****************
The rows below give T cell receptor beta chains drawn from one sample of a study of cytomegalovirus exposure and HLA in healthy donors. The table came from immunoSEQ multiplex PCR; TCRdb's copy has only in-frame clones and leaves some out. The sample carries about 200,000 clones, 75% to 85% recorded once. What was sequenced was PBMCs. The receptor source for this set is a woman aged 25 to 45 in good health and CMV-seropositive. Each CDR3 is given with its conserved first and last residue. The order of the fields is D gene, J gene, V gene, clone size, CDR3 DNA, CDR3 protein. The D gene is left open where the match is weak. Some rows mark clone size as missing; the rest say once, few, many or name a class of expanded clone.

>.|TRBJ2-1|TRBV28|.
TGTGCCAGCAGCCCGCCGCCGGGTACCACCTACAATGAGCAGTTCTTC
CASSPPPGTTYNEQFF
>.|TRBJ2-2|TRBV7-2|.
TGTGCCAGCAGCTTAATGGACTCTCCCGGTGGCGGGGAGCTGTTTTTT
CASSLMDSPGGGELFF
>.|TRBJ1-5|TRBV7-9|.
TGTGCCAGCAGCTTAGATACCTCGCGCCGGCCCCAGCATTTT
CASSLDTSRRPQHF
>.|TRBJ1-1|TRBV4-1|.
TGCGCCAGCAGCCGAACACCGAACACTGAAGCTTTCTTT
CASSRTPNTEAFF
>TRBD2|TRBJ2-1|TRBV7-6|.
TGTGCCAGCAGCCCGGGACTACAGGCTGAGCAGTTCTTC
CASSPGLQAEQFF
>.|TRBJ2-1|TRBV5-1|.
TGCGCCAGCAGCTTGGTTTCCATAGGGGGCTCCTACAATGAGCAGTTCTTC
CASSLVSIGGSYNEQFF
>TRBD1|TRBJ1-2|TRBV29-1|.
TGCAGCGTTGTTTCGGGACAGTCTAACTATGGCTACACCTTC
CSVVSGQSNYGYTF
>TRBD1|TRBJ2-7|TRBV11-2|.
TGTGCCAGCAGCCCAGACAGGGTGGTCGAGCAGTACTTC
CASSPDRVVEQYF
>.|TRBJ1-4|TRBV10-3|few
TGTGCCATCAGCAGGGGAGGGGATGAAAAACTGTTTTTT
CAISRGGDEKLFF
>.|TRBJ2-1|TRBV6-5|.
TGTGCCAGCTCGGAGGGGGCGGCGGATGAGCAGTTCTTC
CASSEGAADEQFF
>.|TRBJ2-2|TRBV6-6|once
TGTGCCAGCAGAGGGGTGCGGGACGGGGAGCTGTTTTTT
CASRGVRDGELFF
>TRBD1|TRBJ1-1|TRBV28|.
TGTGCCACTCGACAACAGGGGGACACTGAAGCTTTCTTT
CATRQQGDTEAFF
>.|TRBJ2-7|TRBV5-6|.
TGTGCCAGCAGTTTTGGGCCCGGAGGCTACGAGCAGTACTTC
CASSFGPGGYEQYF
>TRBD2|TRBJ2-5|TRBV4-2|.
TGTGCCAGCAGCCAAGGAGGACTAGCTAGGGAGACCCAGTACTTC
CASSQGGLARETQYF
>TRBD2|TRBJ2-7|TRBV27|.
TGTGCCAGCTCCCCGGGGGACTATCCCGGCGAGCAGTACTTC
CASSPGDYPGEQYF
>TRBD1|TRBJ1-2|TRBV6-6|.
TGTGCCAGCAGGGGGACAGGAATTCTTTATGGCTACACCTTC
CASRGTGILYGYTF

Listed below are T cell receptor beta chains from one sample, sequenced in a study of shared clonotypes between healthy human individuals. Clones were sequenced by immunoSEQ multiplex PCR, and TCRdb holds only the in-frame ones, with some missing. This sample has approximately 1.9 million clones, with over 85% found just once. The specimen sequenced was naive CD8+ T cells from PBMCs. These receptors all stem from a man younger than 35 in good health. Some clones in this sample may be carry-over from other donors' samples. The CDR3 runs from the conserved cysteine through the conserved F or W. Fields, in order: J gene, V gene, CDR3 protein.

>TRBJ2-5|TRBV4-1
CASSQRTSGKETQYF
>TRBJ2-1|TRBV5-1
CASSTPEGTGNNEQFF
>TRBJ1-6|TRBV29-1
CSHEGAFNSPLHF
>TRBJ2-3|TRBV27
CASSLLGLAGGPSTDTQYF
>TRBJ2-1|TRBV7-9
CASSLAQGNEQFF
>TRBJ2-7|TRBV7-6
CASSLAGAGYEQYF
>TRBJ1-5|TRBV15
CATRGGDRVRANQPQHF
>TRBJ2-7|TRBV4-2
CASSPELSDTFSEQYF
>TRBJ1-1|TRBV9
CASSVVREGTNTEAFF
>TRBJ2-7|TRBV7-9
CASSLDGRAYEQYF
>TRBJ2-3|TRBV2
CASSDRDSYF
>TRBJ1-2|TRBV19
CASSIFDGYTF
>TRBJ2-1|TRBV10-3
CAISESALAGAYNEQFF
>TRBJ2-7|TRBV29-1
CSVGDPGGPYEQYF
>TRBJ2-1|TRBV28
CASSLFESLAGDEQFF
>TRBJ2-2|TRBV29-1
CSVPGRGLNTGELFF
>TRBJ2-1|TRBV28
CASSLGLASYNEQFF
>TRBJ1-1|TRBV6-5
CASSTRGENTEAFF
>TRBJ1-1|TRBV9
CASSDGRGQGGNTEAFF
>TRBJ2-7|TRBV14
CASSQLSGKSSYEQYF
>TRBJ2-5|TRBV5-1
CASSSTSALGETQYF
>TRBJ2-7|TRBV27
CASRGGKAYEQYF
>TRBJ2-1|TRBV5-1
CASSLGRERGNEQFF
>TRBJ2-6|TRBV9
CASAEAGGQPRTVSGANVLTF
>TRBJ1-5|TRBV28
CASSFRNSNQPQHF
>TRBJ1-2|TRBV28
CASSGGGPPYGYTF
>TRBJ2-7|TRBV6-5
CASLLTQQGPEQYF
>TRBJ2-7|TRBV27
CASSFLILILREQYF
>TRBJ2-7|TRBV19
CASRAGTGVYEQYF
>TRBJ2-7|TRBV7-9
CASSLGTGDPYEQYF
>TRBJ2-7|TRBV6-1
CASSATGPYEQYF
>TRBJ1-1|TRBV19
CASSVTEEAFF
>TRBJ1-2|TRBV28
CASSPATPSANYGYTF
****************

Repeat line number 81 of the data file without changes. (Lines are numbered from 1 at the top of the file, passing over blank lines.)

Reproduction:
>TRBJ2-2|TRBV29-1